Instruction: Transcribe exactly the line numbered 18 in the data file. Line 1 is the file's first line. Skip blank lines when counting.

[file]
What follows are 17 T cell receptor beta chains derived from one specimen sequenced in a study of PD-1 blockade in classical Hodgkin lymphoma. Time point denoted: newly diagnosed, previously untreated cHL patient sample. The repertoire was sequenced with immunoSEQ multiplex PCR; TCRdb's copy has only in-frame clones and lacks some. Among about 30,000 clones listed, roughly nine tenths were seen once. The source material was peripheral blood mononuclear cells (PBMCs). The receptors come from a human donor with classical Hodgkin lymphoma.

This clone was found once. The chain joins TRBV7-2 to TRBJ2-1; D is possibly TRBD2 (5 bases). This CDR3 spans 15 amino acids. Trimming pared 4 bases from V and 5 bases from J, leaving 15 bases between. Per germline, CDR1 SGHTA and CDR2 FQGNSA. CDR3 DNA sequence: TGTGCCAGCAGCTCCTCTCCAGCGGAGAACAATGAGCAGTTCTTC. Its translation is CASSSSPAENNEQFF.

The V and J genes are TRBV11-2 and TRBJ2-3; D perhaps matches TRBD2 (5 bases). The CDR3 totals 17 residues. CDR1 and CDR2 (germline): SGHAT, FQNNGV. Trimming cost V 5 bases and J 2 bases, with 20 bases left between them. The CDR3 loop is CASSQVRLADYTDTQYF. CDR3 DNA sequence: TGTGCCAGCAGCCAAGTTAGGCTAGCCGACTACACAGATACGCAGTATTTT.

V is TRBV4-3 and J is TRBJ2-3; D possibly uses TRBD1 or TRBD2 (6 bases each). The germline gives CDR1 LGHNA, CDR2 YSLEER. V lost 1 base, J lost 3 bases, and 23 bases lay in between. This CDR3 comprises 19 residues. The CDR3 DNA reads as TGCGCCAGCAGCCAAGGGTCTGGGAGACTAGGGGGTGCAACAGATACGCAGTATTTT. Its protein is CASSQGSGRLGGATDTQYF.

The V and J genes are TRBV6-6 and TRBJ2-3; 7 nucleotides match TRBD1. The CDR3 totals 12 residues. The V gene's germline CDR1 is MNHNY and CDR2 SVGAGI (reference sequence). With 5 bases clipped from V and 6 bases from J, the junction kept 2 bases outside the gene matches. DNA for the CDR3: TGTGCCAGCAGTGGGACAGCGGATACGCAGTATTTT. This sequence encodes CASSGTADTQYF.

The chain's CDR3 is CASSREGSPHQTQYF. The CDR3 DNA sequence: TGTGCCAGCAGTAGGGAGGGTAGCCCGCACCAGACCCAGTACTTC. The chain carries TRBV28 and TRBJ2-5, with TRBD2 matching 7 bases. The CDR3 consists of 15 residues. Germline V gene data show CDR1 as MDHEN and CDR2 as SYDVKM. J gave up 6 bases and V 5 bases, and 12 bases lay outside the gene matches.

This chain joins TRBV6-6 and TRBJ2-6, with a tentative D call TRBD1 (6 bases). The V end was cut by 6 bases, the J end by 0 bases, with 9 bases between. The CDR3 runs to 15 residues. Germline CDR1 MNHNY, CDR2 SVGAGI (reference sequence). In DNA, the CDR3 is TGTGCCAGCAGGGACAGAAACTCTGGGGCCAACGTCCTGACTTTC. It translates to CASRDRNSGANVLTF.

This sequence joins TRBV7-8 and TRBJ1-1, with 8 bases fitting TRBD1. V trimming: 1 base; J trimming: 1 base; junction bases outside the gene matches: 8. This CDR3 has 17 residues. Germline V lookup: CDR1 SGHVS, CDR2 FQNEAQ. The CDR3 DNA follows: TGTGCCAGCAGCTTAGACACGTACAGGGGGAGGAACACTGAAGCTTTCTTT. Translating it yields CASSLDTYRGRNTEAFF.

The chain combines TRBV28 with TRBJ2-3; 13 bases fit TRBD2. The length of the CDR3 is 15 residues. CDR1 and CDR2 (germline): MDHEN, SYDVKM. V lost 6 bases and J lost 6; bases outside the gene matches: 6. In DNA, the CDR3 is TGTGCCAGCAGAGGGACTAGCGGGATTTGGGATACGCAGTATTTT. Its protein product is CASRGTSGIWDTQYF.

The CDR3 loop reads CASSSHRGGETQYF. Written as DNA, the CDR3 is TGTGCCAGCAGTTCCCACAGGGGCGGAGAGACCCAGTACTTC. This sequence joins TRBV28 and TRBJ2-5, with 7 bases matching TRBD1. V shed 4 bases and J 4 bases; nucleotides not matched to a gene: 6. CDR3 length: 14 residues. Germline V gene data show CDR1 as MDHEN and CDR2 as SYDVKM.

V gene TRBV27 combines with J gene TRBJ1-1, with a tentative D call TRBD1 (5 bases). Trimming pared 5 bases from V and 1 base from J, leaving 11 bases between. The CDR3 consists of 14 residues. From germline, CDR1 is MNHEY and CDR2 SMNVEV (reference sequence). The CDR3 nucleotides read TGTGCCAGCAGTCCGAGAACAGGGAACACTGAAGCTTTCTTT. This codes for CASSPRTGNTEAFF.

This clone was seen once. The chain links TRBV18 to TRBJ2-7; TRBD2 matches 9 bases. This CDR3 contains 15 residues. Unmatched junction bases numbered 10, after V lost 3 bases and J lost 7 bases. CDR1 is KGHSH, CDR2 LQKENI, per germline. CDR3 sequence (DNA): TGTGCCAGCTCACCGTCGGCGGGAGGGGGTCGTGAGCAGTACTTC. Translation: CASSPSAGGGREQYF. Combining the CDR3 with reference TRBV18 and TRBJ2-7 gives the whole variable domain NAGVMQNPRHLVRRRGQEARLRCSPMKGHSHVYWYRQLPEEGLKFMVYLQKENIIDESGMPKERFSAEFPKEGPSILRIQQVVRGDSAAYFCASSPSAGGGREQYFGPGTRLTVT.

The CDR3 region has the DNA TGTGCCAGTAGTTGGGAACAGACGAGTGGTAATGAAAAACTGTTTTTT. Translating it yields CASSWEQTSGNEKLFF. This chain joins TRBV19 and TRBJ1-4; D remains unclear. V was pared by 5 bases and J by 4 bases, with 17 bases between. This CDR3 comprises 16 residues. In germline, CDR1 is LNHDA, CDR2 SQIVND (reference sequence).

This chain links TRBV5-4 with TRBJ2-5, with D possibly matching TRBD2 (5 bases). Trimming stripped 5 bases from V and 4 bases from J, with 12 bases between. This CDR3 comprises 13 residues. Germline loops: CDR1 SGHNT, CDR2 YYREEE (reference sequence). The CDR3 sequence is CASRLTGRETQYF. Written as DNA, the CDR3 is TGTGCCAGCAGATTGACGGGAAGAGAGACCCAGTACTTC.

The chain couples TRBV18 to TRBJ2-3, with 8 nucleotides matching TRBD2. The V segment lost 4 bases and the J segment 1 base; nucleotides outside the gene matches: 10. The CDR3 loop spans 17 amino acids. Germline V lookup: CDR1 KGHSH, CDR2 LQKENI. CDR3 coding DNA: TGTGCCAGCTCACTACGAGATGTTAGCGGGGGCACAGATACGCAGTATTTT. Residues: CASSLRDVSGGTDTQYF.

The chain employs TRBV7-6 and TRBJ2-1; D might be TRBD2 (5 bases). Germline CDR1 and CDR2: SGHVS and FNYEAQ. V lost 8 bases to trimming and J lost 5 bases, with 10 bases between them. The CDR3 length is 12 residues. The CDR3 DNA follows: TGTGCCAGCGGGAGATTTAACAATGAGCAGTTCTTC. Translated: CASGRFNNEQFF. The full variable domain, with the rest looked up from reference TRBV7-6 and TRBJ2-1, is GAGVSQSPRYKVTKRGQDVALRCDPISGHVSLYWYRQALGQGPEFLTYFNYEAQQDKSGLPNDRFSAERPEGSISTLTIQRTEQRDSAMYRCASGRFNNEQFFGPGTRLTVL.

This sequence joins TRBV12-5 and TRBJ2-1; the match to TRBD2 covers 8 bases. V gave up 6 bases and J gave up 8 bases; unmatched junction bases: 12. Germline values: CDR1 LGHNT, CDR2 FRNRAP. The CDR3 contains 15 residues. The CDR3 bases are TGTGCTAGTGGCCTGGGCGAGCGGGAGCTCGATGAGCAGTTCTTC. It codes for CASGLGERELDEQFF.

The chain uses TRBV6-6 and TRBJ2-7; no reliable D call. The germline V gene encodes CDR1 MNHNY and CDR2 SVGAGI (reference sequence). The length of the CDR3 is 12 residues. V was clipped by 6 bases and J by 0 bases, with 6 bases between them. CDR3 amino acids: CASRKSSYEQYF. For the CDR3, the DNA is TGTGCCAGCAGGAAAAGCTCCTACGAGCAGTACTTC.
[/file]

The chain uses TRBV6-6 and TRBJ2-7; no reliable D call. The germline V gene encodes CDR1 MNHNY and CDR2 SVGAGI (reference sequence). The length of the CDR3 is 12 residues. V was clipped by 6 bases and J by 0 bases, with 6 bases between them. CDR3 amino acids: CASRKSSYEQYF. For the CDR3, the DNA is TGTGCCAGCAGGAAAAGCTCCTACGAGCAGTACTTC.